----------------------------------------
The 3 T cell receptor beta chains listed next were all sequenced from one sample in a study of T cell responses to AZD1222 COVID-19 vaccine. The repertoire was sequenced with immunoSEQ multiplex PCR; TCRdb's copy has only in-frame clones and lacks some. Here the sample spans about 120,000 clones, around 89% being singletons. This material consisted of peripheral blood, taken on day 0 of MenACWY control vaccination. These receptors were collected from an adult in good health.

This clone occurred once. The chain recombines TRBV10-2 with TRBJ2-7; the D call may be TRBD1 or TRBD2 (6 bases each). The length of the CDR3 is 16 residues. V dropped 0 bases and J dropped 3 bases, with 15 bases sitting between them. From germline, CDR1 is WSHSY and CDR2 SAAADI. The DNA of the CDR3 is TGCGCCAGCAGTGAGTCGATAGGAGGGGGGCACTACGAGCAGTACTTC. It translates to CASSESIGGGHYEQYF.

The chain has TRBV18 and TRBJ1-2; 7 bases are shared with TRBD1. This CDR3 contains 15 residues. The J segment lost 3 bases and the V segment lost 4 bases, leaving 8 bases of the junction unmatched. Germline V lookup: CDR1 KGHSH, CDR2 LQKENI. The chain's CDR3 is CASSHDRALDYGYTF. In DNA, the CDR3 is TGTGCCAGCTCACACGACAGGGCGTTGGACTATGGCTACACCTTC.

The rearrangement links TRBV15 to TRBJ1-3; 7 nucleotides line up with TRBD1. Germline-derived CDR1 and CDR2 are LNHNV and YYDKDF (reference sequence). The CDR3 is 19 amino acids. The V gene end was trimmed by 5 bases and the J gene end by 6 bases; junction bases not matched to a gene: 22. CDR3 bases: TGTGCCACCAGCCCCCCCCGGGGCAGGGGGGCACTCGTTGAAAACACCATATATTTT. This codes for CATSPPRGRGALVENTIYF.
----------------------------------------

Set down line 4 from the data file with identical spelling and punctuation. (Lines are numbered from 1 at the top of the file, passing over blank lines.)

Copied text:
The rearrangement links TRBV15 to TRBJ1-3; 7 nucleotides line up with TRBD1. Germline-derived CDR1 and CDR2 are LNHNV and YYDKDF (reference sequence). The CDR3 is 19 amino acids. The V gene end was trimmed by 5 bases and the J gene end by 6 bases; junction bases not matched to a gene: 22. CDR3 bases: TGTGCCACCAGCCCCCCCCGGGGCAGGGGGGCACTCGTTGAAAACACCATATATTTT. This codes for CATSPPRGRGALVENTIYF.